Presiding Officer, in moving this debate the Scottish Government welcomes this debate and the issue raised by the Labour party is an important one. I will turn to the Government’s response to the motion shortly, and our wider response to the cost of living crisis, but before I do that let me first set out the Government’s position on second homes.
We recognise that good quality, affordable housing is essential to support communities to prosper across Scotland. While second homes bring benefits to those who own them and the tourism businesses they support, we know that, in some communities, second homes can impact on the availability of property to meet local needs. It can also, just as importantly, impact on a community’s sustainability.
That is why we've already taken action on second homes. Since 2013, councils have been able to vary the discount against council tax for second homes and since 2017, they’ve had the power to remove the discount in all or part of their council area.
In January 2019 we increased Land and Buildings Transaction Tax Additional Dwelling Supplement from 3% to 4% of the total purchase price for any additional home of £40,000 or more. This is intended to protect opportunities for first-time buyers in Scotland, but can act as a disincentive to second home purchases.
We will consider all options as we take forward our commitment to introduce powers for local authorities to manage the numbers of second homes in their areas. This will recognise there are different challenges faced by urban and rural areas and we’ll explore fiscal and non-fiscal options that will support the housing needs of different communities across Scotland.
Turning to the issue raised by the motion today we agree that it is clearly wrong that second home owners benefit from the £400 energy rebate from the UK Government that the UK Government is making available. Using the council tax system to recover this £400 has merit but is not straightforward, so we will work with COSLA and local government to examine all options to recover this money, including through a council tax levied on second homes.
In fact we will explore going beyond just second homes, and also consider applying a similar measure to long term empty homes as well. We will explore using the funds raised to support local cost of living responses on a fair and equitable basis across councils and I can confirm I will be writing to COSLA this afternoon on this matter and I want these discussions to begin in earnest.
That brings me on to our wider cost of living support. This Government has shown that we respond quickly and effectively to economic crises, ensuring that appropriate support is in place for those on low incomes. At the height of the pandemic, we moved at pace to introduce our £100 COVID Winter hardship payment for families – becoming the first administration in the UK to introduce such vital support. Through this measure we put over £14 million in the pockets of low income families in December 2020.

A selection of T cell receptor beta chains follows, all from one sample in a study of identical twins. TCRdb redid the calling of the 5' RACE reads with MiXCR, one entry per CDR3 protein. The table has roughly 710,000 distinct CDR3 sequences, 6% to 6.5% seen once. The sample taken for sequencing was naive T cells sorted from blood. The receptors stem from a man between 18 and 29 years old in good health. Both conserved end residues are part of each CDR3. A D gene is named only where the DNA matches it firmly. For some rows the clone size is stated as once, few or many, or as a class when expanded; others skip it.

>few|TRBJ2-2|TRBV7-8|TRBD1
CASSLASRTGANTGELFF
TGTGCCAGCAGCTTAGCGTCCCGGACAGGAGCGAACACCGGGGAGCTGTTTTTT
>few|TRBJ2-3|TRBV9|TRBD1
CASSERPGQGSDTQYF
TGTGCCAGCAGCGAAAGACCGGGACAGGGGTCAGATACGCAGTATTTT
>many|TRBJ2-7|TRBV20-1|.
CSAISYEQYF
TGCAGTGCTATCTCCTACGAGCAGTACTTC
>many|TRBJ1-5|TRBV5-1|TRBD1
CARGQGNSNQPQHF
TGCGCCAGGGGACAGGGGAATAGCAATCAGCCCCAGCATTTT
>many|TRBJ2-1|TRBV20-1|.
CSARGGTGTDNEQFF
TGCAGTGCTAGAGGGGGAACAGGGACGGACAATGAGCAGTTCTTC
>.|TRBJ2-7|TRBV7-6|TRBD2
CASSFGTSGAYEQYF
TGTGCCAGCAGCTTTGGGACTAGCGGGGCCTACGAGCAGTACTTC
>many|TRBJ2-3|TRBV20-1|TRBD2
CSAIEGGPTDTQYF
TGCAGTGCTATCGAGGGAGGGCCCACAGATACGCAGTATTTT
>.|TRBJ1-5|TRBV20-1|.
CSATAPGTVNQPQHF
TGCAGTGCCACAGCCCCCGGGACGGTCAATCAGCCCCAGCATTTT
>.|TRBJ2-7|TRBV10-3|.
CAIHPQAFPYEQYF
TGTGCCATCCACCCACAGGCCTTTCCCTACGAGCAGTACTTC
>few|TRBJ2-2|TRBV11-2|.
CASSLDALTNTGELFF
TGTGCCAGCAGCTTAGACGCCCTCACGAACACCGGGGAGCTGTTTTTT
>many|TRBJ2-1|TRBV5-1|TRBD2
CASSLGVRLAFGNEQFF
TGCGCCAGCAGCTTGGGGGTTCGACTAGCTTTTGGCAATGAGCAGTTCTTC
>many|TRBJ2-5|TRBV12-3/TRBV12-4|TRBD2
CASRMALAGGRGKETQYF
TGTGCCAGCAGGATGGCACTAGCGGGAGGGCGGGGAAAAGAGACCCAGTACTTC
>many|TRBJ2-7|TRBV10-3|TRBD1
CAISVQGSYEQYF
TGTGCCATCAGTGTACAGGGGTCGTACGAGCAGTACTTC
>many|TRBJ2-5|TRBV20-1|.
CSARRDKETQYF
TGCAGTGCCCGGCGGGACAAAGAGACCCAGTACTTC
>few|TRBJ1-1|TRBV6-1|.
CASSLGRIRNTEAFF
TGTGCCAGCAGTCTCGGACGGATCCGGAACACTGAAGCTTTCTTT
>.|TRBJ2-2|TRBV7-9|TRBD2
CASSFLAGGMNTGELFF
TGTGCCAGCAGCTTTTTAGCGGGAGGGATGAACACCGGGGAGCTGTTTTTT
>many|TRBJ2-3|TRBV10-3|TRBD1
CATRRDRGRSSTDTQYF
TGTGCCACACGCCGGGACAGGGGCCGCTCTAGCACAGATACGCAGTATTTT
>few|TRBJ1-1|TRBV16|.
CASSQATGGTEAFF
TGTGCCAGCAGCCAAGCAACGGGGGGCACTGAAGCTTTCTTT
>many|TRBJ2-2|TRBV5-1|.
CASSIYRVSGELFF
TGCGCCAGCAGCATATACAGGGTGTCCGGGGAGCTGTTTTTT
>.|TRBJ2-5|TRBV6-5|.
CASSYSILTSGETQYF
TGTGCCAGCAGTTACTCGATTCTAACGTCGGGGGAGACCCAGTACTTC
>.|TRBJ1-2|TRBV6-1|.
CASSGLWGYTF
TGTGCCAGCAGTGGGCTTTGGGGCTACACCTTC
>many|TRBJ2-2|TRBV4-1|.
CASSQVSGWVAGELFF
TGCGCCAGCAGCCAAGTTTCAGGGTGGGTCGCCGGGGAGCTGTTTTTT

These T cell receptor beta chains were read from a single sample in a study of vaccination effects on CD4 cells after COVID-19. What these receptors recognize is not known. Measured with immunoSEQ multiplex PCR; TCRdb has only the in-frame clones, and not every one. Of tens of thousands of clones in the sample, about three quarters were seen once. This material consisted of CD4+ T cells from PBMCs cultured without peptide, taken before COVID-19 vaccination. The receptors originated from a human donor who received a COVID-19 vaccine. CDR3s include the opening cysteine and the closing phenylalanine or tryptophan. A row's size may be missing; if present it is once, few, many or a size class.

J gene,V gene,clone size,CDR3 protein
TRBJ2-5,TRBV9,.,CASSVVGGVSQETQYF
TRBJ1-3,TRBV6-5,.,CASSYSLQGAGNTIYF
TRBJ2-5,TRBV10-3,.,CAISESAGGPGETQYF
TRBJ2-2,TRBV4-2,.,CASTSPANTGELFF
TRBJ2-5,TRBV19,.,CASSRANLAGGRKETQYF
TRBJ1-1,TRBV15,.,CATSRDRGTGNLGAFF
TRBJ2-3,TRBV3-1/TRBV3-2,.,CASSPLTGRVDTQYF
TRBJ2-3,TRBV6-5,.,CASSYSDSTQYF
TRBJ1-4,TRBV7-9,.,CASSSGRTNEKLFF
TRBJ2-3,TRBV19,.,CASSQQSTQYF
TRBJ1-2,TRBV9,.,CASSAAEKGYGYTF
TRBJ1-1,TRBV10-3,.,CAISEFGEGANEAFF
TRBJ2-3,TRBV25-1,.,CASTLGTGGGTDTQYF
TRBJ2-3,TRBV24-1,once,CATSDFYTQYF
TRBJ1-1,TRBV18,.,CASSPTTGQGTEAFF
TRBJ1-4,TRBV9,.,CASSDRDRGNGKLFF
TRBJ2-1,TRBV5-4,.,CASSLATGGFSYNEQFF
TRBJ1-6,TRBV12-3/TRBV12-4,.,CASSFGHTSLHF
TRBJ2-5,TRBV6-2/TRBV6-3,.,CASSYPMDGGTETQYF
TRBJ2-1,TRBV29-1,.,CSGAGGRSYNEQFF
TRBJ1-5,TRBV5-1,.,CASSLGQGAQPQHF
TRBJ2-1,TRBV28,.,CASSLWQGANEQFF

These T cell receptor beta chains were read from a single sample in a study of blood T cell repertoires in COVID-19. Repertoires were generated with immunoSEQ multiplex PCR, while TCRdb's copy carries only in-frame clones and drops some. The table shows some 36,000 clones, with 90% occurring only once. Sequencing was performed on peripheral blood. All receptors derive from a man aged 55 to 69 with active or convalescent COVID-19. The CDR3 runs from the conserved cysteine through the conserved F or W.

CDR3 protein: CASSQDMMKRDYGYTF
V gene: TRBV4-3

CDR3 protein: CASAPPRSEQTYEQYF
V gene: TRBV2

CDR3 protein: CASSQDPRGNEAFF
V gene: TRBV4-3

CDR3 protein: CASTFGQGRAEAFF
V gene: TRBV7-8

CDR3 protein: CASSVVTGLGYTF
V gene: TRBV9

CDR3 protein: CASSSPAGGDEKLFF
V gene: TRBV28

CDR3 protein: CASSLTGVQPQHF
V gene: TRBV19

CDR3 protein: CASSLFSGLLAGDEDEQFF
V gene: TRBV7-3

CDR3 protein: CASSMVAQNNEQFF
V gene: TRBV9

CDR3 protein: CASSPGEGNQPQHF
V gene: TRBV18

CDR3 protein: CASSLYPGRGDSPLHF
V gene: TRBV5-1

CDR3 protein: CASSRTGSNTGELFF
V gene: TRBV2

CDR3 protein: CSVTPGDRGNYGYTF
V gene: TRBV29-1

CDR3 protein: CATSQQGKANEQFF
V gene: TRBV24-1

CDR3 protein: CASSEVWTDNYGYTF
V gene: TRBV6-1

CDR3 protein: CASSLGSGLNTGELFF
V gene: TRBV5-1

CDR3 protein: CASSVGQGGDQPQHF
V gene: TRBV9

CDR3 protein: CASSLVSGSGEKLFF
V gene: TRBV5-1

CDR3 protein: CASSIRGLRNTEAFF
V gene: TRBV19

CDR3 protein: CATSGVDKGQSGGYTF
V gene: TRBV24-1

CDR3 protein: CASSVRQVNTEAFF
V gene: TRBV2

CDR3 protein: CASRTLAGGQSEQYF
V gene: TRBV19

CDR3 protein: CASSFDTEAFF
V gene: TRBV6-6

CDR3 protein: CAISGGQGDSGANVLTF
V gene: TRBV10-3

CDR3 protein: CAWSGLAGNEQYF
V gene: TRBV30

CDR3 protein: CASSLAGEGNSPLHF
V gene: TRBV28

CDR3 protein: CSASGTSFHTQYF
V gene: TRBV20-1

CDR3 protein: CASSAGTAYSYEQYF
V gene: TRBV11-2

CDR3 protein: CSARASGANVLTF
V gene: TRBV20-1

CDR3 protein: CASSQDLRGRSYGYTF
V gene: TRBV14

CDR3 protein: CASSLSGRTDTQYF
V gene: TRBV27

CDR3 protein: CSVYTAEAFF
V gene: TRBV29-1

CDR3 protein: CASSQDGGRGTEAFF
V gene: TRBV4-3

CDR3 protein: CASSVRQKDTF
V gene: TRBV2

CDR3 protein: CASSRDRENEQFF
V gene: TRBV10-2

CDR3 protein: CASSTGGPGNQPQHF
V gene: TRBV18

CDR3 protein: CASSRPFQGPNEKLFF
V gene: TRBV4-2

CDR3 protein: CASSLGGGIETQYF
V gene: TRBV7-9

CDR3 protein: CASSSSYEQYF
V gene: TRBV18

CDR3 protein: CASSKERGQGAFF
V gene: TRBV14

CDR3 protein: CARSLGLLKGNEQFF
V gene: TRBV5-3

We followed that with our £69 million investment in the £130 Low Income Pandemic Payment to support over 530,000 low income households in receipt of Council Tax Reduction or who were exempt from or not liable for council tax, by the end of November 2021.
Presiding Officer, through the budget for 22/23 Scottish Government has allocated almost £3bn to a range of supports that will contribute to mitigating the impact of the increased cost of living on households. This includes work to tackle child poverty, reduce inequalities and support financial wellbeing, alongside social security payments not available anywhere else in the UK and our resource spending review prioritises £22.9 billion for social security assistance.
Responding to the crisis we also took the decision to uprate eight Scottish benefits by 6%, and to invest a further £10 million in our Fuel Insecurity Fund to support households at risk of severely rationing their energy use or self‑disconnecting.
This is significant financial support for those living in Scotland which will provide a protection for those on lowest incomes that the rest of the UK do not have.
While we do all that we can, we must not forget that it’s Westminster that holds most of the powers needed to tackle the cost of living crisis – both in the immediate and longer term – including over energy, the minimum wage, National Insurance and 85% of social security spending.
The Scottish Government has continually urged the UK Government to use all the powers and fiscal headroom at their disposal to address the cost-of-living crisis.
As part of that on 25 May the Cabinet Secretary for Finance wrote to the Chancellor setting out policies that would offer a long-term solution to the cost-of-living crisis. By ignoring our call for a comprehensive funding package to fully address the unprecedented cost of living crisis, the Chancellor’s piecemeal approach makes it highly likely that more support will be needed when energy bills again rise significantly in the autumn.
In concluding, I would say again that the Government welcomes this issue being raised by the motion. We will constructively examine all options to recover this money through a council tax levied on second homes and long term empty homes in order to support local cost of living responses on a fair and equitable basis.
We will engage with COSLA and local government on the most effective ways to do that. Taking that approach fits with this Government’s commitment to tackling the cost of living crisis with all the tools that we currently have at our disposal.
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